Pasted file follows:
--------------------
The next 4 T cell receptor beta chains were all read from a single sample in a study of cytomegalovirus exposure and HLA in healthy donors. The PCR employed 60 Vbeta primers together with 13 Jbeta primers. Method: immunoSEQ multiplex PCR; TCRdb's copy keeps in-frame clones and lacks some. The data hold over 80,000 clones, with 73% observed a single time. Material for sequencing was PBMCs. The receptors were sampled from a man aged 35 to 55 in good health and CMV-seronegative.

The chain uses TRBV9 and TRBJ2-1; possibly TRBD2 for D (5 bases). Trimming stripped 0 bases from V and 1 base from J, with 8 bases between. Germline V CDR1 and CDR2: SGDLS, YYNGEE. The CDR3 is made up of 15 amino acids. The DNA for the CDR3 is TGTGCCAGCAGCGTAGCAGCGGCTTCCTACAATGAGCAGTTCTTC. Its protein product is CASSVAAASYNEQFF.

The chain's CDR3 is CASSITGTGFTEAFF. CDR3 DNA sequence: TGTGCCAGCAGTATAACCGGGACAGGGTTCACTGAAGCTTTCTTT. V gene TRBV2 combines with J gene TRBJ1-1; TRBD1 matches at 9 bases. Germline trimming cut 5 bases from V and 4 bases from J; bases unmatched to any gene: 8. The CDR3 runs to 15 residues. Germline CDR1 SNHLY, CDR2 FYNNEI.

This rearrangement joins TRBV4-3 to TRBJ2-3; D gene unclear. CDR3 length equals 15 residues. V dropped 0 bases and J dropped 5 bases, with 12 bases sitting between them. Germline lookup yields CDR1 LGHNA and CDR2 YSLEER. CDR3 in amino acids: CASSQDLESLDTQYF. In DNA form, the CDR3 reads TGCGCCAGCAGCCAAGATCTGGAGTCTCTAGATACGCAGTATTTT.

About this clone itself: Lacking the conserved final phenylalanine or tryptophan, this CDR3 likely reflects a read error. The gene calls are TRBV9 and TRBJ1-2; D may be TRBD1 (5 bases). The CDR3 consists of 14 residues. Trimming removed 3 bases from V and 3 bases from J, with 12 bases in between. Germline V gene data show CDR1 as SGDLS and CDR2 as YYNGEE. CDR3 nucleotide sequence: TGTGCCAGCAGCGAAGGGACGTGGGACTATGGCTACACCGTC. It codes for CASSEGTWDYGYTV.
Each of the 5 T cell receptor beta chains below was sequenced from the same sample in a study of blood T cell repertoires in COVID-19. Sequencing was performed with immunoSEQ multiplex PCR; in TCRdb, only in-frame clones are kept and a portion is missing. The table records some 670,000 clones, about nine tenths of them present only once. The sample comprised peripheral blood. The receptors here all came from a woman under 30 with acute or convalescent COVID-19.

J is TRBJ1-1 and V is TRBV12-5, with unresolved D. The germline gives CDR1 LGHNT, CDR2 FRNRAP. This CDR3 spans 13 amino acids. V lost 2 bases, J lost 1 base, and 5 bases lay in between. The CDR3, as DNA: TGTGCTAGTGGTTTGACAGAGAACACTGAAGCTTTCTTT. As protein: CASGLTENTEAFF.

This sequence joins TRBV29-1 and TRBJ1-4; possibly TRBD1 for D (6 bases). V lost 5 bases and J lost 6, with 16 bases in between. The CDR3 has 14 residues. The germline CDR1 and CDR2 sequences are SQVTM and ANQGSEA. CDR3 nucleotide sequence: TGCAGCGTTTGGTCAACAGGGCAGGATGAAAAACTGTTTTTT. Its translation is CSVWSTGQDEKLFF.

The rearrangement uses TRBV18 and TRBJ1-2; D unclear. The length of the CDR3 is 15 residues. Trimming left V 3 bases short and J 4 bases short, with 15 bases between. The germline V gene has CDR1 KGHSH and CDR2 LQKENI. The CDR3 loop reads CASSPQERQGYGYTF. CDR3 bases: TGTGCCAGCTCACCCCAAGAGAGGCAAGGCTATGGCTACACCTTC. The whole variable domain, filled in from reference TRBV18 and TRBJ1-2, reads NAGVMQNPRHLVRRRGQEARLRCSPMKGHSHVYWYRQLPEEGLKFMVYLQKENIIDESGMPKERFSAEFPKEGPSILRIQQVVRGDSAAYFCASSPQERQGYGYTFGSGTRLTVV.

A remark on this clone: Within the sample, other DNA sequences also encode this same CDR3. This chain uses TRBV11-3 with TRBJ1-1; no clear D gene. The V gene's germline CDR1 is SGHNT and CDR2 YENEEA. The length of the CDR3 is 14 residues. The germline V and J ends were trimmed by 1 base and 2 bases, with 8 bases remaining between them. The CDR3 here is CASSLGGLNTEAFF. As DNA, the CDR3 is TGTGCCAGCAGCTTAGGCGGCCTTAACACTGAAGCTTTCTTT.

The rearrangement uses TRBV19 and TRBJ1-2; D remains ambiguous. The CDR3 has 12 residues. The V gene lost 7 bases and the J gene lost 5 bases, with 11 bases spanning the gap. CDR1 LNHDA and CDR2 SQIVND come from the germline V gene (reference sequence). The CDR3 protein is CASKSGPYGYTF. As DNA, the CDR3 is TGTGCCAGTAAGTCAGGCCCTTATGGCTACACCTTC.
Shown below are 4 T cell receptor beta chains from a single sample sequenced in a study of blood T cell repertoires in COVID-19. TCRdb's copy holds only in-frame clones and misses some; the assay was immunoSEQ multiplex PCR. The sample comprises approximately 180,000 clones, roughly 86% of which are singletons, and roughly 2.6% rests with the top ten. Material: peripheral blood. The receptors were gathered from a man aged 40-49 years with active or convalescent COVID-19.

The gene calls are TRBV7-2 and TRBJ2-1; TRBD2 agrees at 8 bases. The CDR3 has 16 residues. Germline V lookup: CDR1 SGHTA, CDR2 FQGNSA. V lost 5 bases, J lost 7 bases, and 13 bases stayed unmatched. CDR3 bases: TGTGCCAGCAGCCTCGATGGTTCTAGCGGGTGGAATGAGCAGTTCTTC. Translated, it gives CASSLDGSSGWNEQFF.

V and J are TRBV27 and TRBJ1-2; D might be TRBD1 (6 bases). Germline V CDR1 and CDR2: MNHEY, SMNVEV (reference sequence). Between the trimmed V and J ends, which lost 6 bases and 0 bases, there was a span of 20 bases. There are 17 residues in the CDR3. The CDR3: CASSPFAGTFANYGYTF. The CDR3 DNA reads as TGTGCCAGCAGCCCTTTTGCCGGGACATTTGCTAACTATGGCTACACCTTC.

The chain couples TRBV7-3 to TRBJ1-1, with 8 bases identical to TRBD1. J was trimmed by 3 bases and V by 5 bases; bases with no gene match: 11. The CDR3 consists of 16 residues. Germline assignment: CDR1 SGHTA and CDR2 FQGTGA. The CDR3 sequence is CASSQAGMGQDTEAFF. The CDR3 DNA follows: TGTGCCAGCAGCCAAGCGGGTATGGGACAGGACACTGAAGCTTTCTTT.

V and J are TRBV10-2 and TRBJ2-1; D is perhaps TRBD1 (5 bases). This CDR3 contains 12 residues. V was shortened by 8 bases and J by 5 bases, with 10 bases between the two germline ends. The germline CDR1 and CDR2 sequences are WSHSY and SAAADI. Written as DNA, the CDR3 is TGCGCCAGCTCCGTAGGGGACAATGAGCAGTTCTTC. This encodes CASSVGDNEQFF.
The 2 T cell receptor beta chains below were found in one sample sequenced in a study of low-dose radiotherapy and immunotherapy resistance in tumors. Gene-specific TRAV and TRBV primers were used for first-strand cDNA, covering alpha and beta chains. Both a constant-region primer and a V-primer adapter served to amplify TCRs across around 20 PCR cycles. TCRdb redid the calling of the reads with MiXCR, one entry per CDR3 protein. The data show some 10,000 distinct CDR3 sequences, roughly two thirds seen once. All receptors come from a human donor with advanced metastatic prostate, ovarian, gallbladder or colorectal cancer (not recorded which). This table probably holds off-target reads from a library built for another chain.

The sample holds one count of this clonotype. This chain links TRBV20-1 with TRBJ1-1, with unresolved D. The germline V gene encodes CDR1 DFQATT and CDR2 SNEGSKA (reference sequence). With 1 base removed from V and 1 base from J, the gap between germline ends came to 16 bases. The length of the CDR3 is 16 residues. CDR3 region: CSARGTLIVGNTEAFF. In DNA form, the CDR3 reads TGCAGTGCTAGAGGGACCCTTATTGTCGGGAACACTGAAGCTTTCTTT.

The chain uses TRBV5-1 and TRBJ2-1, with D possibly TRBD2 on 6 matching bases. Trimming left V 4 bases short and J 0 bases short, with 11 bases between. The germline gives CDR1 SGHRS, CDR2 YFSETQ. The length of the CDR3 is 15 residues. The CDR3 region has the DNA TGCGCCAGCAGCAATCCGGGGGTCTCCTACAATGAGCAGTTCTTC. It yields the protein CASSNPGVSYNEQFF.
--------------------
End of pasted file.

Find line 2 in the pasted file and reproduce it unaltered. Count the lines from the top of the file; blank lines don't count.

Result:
The chain uses TRBV9 and TRBJ2-1; possibly TRBD2 for D (5 bases). Trimming stripped 0 bases from V and 1 base from J, with 8 bases between. Germline V CDR1 and CDR2: SGDLS, YYNGEE. The CDR3 is made up of 15 amino acids. The DNA for the CDR3 is TGTGCCAGCAGCGTAGCAGCGGCTTCCTACAATGAGCAGTTCTTC. Its protein product is CASSVAAASYNEQFF.